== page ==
Nicolas Berdiaev, Kingdom of Spirit and Kingdom of Ceasar, transl. Vassileios Youltsis, Pournaras, Thessaloniki, 2002, pp. 241.
The Church’s existence in the world and its consequent theology is an enduring challenge for the human spirit. Thought and intellect struggle to find common ground of a philosophy beyond this world and the various intellectual trappings of the world and history, often framing high cultural forms but never addressing the initial antinomy. An antinomy, as understood and described by the great Russian Christian philosopher in his “essay” on “eschatological metaphysics” contained in the present volume.
This book contains a kind and dialectic of relationships between the “spiritual” and the “social”. An eternal problem which transcends, while at the same time contains, relationships of Church – State and which, in its various conceptualizations in the passage of history, was, a number of times, a measure of the understanding of Christian self-awareness.
For as long as history is plagued by the presence and action of evil and human civilisation does not pronounce the search for truth as its foremost quest, the kingdom of the spirit and the kingdom of Caesar will constitute two antinomic realities. The philosophical multiple vision, in its struggle to reveal the truth, rather confuses the issue further with its side philosophical views. The omnipotence of logic and the apotheosis of everything scientific constitute an ossification of life and a necrosis of the Truth, as triumph of the Spirit.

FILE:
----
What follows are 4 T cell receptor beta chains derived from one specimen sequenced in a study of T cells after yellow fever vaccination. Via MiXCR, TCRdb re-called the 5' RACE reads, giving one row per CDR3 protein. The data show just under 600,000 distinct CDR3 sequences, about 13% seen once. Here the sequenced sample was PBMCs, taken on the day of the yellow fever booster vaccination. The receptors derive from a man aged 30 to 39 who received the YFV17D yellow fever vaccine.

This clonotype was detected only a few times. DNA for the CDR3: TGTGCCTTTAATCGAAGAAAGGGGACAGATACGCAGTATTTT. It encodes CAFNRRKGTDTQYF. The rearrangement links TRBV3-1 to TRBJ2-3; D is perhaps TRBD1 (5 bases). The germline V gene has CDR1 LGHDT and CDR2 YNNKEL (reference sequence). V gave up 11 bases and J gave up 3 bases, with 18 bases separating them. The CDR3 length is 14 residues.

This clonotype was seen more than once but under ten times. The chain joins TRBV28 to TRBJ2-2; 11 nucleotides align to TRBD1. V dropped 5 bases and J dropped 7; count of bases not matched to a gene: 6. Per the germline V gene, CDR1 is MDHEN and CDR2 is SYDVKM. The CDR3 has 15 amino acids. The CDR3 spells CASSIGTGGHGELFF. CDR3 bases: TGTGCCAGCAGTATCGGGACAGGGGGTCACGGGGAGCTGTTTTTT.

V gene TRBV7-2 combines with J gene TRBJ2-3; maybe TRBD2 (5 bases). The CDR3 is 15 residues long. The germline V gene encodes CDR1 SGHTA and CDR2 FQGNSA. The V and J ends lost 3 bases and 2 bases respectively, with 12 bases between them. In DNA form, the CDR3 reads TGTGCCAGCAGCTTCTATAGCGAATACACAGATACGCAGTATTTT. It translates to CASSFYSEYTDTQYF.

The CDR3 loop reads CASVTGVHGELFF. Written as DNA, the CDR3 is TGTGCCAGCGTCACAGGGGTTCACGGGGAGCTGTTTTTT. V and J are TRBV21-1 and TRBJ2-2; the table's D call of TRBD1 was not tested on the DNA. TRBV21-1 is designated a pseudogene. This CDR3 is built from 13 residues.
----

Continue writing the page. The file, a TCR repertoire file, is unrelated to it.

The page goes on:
For the Christian experience the reality of the quest for the truth leads directly to the face of God and the spirituality that “deifies” humans. Humans and god, “the divine and the human” in a dialectic which purges all human-like forms of metaphysics and addresses itself to freedom for the construction of the kingdom of the Spirit.
The author looks carefully at the phenomenon of socialism and sensitivities for equality and social justice, but with a critical disposition towards the apotheosis of materialism, the worldly eschatology and the justification of cause and effectiveness, as advanced by the reality of Marxism.
The state and power function historically in Christian thought and the ecclesiastical reality in the form of primeval temptation. This has marked subjugation of the spirit and deprives humans from “seeing” God. This is the author’s most important critique of the modern world, with Marxist philosophy constituting its cutting edge. His call for a new mysticism, although not identical to the Christian call for the transformation of the world in Christ, neither with the Orthodox theological teaching of salvation and deification, would be wrong to be perceived as indecisiveness in the fields of theological narcissism and escape from reality.